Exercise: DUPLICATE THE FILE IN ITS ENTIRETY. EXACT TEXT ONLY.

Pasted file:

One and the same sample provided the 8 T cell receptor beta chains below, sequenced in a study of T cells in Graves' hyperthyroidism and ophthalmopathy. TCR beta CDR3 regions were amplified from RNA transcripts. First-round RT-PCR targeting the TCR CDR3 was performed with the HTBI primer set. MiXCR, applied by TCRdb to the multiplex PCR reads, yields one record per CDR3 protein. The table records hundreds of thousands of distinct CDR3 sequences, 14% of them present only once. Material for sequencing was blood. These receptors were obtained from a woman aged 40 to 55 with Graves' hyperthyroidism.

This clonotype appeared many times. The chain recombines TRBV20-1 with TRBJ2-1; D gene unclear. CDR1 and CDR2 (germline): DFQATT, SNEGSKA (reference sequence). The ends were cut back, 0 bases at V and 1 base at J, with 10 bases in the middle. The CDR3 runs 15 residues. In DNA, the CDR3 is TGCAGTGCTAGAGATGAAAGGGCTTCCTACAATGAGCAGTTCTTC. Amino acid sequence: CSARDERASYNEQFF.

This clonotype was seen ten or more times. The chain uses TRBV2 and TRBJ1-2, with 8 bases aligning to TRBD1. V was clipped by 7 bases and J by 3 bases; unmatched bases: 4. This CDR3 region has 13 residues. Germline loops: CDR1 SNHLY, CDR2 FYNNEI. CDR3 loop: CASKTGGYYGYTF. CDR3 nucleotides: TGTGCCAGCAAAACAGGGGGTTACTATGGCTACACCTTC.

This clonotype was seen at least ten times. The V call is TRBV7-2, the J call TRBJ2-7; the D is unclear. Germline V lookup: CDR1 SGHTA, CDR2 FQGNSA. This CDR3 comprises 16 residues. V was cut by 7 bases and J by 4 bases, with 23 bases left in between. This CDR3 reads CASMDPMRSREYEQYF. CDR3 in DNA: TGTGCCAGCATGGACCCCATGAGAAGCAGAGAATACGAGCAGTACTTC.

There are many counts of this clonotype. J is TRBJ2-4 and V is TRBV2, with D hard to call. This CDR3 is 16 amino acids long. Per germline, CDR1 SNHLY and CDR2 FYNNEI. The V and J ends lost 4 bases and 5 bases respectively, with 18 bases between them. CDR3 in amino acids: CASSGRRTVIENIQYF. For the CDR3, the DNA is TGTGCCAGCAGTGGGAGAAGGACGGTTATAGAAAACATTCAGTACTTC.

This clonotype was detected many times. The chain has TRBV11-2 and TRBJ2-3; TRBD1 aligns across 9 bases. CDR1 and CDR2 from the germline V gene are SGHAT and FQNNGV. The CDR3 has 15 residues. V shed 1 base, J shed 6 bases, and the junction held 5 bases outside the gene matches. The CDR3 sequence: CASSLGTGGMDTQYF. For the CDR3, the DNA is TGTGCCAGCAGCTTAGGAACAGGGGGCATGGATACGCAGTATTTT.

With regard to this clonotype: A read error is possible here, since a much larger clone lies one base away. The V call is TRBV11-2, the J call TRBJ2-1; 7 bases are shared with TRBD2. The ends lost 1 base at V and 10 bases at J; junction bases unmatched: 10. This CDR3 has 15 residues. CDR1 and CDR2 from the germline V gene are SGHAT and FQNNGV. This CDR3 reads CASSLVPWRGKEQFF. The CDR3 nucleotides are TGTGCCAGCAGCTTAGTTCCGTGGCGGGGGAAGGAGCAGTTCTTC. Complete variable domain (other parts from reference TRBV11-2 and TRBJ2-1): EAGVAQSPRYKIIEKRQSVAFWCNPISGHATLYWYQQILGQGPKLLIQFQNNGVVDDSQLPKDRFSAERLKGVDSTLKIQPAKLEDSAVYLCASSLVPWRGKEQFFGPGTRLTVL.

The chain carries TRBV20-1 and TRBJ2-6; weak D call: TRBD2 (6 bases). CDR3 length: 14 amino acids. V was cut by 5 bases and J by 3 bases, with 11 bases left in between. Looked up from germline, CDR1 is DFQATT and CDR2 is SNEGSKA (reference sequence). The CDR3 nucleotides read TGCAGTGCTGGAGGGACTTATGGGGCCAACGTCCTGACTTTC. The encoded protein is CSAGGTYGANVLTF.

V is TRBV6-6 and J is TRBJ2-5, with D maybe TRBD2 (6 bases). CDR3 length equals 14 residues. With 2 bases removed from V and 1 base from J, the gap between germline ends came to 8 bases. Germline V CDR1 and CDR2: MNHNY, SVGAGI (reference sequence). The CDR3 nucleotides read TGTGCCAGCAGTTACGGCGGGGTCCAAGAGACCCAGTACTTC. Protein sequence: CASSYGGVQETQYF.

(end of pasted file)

One and the same sample provided the 8 T cell receptor beta chains below, sequenced in a study of T cells in Graves' hyperthyroidism and ophthalmopathy. TCR beta CDR3 regions were amplified from RNA transcripts. First-round RT-PCR targeting the TCR CDR3 was performed with the HTBI primer set. MiXCR, applied by TCRdb to the multiplex PCR reads, yields one record per CDR3 protein. The table records hundreds of thousands of distinct CDR3 sequences, 14% of them present only once. Material for sequencing was blood. These receptors were obtained from a woman aged 40 to 55 with Graves' hyperthyroidism.

This clonotype appeared many times. The chain recombines TRBV20-1 with TRBJ2-1; D gene unclear. CDR1 and CDR2 (germline): DFQATT, SNEGSKA (reference sequence). The ends were cut back, 0 bases at V and 1 base at J, with 10 bases in the middle. The CDR3 runs 15 residues. In DNA, the CDR3 is TGCAGTGCTAGAGATGAAAGGGCTTCCTACAATGAGCAGTTCTTC. Amino acid sequence: CSARDERASYNEQFF.

This clonotype was seen ten or more times. The chain uses TRBV2 and TRBJ1-2, with 8 bases aligning to TRBD1. V was clipped by 7 bases and J by 3 bases; unmatched bases: 4. This CDR3 region has 13 residues. Germline loops: CDR1 SNHLY, CDR2 FYNNEI. CDR3 loop: CASKTGGYYGYTF. CDR3 nucleotides: TGTGCCAGCAAAACAGGGGGTTACTATGGCTACACCTTC.

This clonotype was seen at least ten times. The V call is TRBV7-2, the J call TRBJ2-7; the D is unclear. Germline V lookup: CDR1 SGHTA, CDR2 FQGNSA. This CDR3 comprises 16 residues. V was cut by 7 bases and J by 4 bases, with 23 bases left in between. This CDR3 reads CASMDPMRSREYEQYF. CDR3 in DNA: TGTGCCAGCATGGACCCCATGAGAAGCAGAGAATACGAGCAGTACTTC.

There are many counts of this clonotype. J is TRBJ2-4 and V is TRBV2, with D hard to call. This CDR3 is 16 amino acids long. Per germline, CDR1 SNHLY and CDR2 FYNNEI. The V and J ends lost 4 bases and 5 bases respectively, with 18 bases between them. CDR3 in amino acids: CASSGRRTVIENIQYF. For the CDR3, the DNA is TGTGCCAGCAGTGGGAGAAGGACGGTTATAGAAAACATTCAGTACTTC.

This clonotype was detected many times. The chain has TRBV11-2 and TRBJ2-3; TRBD1 aligns across 9 bases. CDR1 and CDR2 from the germline V gene are SGHAT and FQNNGV. The CDR3 has 15 residues. V shed 1 base, J shed 6 bases, and the junction held 5 bases outside the gene matches. The CDR3 sequence: CASSLGTGGMDTQYF. For the CDR3, the DNA is TGTGCCAGCAGCTTAGGAACAGGGGGCATGGATACGCAGTATTTT.

With regard to this clonotype: A read error is possible here, since a much larger clone lies one base away. The V call is TRBV11-2, the J call TRBJ2-1; 7 bases are shared with TRBD2. The ends lost 1 base at V and 10 bases at J; junction bases unmatched: 10. This CDR3 has 15 residues. CDR1 and CDR2 from the germline V gene are SGHAT and FQNNGV. This CDR3 reads CASSLVPWRGKEQFF. The CDR3 nucleotides are TGTGCCAGCAGCTTAGTTCCGTGGCGGGGGAAGGAGCAGTTCTTC. Complete variable domain (other parts from reference TRBV11-2 and TRBJ2-1): EAGVAQSPRYKIIEKRQSVAFWCNPISGHATLYWYQQILGQGPKLLIQFQNNGVVDDSQLPKDRFSAERLKGVDSTLKIQPAKLEDSAVYLCASSLVPWRGKEQFFGPGTRLTVL.

The chain carries TRBV20-1 and TRBJ2-6; weak D call: TRBD2 (6 bases). CDR3 length: 14 amino acids. V was cut by 5 bases and J by 3 bases, with 11 bases left in between. Looked up from germline, CDR1 is DFQATT and CDR2 is SNEGSKA (reference sequence). The CDR3 nucleotides read TGCAGTGCTGGAGGGACTTATGGGGCCAACGTCCTGACTTTC. The encoded protein is CSAGGTYGANVLTF.

V is TRBV6-6 and J is TRBJ2-5, with D maybe TRBD2 (6 bases). CDR3 length equals 14 residues. With 2 bases removed from V and 1 base from J, the gap between germline ends came to 8 bases. Germline V CDR1 and CDR2: MNHNY, SVGAGI (reference sequence). The CDR3 nucleotides read TGTGCCAGCAGTTACGGCGGGGTCCAAGAGACCCAGTACTTC. Protein sequence: CASSYGGVQETQYF.